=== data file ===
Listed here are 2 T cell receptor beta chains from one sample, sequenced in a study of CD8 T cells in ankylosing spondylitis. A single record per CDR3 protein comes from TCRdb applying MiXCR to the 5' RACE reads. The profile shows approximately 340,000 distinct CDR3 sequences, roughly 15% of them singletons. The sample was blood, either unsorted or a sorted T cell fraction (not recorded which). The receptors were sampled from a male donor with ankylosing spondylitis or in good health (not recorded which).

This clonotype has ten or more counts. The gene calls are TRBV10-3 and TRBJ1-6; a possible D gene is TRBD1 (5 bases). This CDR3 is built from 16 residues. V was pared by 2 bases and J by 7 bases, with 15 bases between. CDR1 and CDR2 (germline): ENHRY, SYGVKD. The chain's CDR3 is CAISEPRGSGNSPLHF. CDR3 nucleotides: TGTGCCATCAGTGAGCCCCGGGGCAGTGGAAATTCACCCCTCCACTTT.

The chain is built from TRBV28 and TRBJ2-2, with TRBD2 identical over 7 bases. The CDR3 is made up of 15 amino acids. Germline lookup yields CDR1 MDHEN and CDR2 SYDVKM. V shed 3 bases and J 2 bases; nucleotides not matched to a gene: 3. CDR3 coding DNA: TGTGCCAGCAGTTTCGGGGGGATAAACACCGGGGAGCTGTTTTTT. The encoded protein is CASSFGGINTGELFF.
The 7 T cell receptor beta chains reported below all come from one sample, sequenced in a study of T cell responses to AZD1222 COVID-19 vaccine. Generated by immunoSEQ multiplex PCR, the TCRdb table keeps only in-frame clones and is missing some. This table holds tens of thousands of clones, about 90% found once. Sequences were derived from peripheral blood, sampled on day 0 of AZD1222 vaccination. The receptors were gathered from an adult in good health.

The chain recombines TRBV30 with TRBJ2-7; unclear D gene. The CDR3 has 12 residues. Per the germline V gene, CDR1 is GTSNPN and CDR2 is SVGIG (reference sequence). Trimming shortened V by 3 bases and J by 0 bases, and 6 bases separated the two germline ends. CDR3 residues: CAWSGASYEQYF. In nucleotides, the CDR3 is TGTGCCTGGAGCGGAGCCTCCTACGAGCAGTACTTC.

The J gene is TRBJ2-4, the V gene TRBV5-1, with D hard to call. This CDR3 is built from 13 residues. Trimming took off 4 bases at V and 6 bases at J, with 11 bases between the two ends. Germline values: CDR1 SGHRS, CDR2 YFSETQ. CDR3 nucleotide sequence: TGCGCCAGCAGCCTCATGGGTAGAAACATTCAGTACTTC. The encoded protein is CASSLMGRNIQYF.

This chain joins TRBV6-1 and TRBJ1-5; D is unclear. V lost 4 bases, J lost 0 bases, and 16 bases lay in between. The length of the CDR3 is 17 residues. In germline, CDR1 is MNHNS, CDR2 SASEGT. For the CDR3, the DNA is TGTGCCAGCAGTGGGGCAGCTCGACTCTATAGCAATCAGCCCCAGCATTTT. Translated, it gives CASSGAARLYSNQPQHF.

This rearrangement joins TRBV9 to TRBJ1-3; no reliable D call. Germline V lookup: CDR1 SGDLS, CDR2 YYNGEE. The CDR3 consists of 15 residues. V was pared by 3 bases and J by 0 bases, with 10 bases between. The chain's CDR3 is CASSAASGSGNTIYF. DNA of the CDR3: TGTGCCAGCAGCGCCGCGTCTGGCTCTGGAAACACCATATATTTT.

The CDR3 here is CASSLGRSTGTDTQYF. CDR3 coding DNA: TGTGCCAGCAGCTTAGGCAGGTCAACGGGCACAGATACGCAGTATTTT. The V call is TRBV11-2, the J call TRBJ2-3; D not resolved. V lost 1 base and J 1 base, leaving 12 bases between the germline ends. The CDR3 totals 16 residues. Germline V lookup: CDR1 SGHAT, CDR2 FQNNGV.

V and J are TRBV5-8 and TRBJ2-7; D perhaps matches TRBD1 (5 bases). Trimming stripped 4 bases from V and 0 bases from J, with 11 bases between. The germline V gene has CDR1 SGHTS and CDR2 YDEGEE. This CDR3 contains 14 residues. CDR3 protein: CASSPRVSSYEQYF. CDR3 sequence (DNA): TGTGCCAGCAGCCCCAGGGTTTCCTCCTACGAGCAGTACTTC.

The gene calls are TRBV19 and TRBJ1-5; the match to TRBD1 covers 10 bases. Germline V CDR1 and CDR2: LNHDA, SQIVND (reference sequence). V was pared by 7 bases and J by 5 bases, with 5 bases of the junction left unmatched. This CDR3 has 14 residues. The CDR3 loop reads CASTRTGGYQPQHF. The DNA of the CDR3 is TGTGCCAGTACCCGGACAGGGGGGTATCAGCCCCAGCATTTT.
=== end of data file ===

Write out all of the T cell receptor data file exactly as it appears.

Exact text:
Listed here are 2 T cell receptor beta chains from one sample, sequenced in a study of CD8 T cells in ankylosing spondylitis. A single record per CDR3 protein comes from TCRdb applying MiXCR to the 5' RACE reads. The profile shows approximately 340,000 distinct CDR3 sequences, roughly 15% of them singletons. The sample was blood, either unsorted or a sorted T cell fraction (not recorded which). The receptors were sampled from a male donor with ankylosing spondylitis or in good health (not recorded which).

This clonotype has ten or more counts. The gene calls are TRBV10-3 and TRBJ1-6; a possible D gene is TRBD1 (5 bases). This CDR3 is built from 16 residues. V was pared by 2 bases and J by 7 bases, with 15 bases between. CDR1 and CDR2 (germline): ENHRY, SYGVKD. The chain's CDR3 is CAISEPRGSGNSPLHF. CDR3 nucleotides: TGTGCCATCAGTGAGCCCCGGGGCAGTGGAAATTCACCCCTCCACTTT.

The chain is built from TRBV28 and TRBJ2-2, with TRBD2 identical over 7 bases. The CDR3 is made up of 15 amino acids. Germline lookup yields CDR1 MDHEN and CDR2 SYDVKM. V shed 3 bases and J 2 bases; nucleotides not matched to a gene: 3. CDR3 coding DNA: TGTGCCAGCAGTTTCGGGGGGATAAACACCGGGGAGCTGTTTTTT. The encoded protein is CASSFGGINTGELFF.
The 7 T cell receptor beta chains reported below all come from one sample, sequenced in a study of T cell responses to AZD1222 COVID-19 vaccine. Generated by immunoSEQ multiplex PCR, the TCRdb table keeps only in-frame clones and is missing some. This table holds tens of thousands of clones, about 90% found once. Sequences were derived from peripheral blood, sampled on day 0 of AZD1222 vaccination. The receptors were gathered from an adult in good health.

The chain recombines TRBV30 with TRBJ2-7; unclear D gene. The CDR3 has 12 residues. Per the germline V gene, CDR1 is GTSNPN and CDR2 is SVGIG (reference sequence). Trimming shortened V by 3 bases and J by 0 bases, and 6 bases separated the two germline ends. CDR3 residues: CAWSGASYEQYF. In nucleotides, the CDR3 is TGTGCCTGGAGCGGAGCCTCCTACGAGCAGTACTTC.

The J gene is TRBJ2-4, the V gene TRBV5-1, with D hard to call. This CDR3 is built from 13 residues. Trimming took off 4 bases at V and 6 bases at J, with 11 bases between the two ends. Germline values: CDR1 SGHRS, CDR2 YFSETQ. CDR3 nucleotide sequence: TGCGCCAGCAGCCTCATGGGTAGAAACATTCAGTACTTC. The encoded protein is CASSLMGRNIQYF.

This chain joins TRBV6-1 and TRBJ1-5; D is unclear. V lost 4 bases, J lost 0 bases, and 16 bases lay in between. The length of the CDR3 is 17 residues. In germline, CDR1 is MNHNS, CDR2 SASEGT. For the CDR3, the DNA is TGTGCCAGCAGTGGGGCAGCTCGACTCTATAGCAATCAGCCCCAGCATTTT. Translated, it gives CASSGAARLYSNQPQHF.

This rearrangement joins TRBV9 to TRBJ1-3; no reliable D call. Germline V lookup: CDR1 SGDLS, CDR2 YYNGEE. The CDR3 consists of 15 residues. V was pared by 3 bases and J by 0 bases, with 10 bases between. The chain's CDR3 is CASSAASGSGNTIYF. DNA of the CDR3: TGTGCCAGCAGCGCCGCGTCTGGCTCTGGAAACACCATATATTTT.

The CDR3 here is CASSLGRSTGTDTQYF. CDR3 coding DNA: TGTGCCAGCAGCTTAGGCAGGTCAACGGGCACAGATACGCAGTATTTT. The V call is TRBV11-2, the J call TRBJ2-3; D not resolved. V lost 1 base and J 1 base, leaving 12 bases between the germline ends. The CDR3 totals 16 residues. Germline V lookup: CDR1 SGHAT, CDR2 FQNNGV.

V and J are TRBV5-8 and TRBJ2-7; D perhaps matches TRBD1 (5 bases). Trimming stripped 4 bases from V and 0 bases from J, with 11 bases between. The germline V gene has CDR1 SGHTS and CDR2 YDEGEE. This CDR3 contains 14 residues. CDR3 protein: CASSPRVSSYEQYF. CDR3 sequence (DNA): TGTGCCAGCAGCCCCAGGGTTTCCTCCTACGAGCAGTACTTC.

The gene calls are TRBV19 and TRBJ1-5; the match to TRBD1 covers 10 bases. Germline V CDR1 and CDR2: LNHDA, SQIVND (reference sequence). V was pared by 7 bases and J by 5 bases, with 5 bases of the junction left unmatched. This CDR3 has 14 residues. The CDR3 loop reads CASTRTGGYQPQHF. The DNA of the CDR3 is TGTGCCAGTACCCGGACAGGGGGGTATCAGCCCCAGCATTTT.